Monday, June 29, 2015

West Papua: Reading between #PNG’s diplomatic lines

Prime Minister O’Neill understands the tightrope balance he has to strike on the issue of West Papua particularly in managing the expectations of his fellow Melanesians.

When he gave the speech in February highlighting the need for the PNG government to advocate on human rights in West Papua, it was interpreted throughout the nation and regionally as a questioning of Indonesian sovereignty over West Papua. 

This interpretation appears in the following statement by Partners for Melanesia and its affiliates:

“We have recorded the speeches of the Hon. Prime Minister Peter O’Neill himself because as Melanesians we play “oral politics” and we stand by our Prime Minister on his statement, human rights and sovereignty equals freedom for West Papua.”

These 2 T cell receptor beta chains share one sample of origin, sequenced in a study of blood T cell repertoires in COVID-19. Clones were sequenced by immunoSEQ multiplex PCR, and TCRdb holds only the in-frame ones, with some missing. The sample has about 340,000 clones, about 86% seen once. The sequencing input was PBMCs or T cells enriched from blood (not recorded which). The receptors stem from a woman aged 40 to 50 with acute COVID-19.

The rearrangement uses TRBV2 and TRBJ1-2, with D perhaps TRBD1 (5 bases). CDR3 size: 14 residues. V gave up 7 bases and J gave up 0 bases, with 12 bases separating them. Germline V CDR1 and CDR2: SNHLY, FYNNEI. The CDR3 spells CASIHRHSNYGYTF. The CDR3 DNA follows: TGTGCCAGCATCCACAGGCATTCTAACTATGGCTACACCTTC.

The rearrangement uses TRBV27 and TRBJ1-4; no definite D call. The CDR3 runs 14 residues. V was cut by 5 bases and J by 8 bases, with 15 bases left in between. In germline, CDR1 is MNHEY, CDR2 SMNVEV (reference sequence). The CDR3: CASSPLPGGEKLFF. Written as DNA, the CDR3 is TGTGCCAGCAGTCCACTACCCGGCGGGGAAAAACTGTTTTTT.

The Prime Minister however has been quick however to water down suggestions that the PNG government questions Indonesian sovereignty over West Papua.
So how did the sovereignty issue pop up? The crux of the matter is with the ambiguity of the PM’s original speech back in February 2015. In it, the Prime Minister talked about PNG’s “moral obligation” to speak about events in West Papua without acknowledging Indonesian sovereignty.
Clearly what the Prime Minister had done could be interpreted as interfering in the internal affairs of another sovereign state. His speech had therefore had the unintended consequence of adding impetus to the agenda of decolonizing West Papua.
Around the Pacific and in West Papua, many welcomed the speech by Prime Minister O’Neill.
The Prime Minister therefore had a lot of explaining to when the Indonesian President visited PNG. Over two-thirds of his welcome address at the state dinner hosted for President Widodo, was an explanation of the stance his government had taken regarding the West Papua question.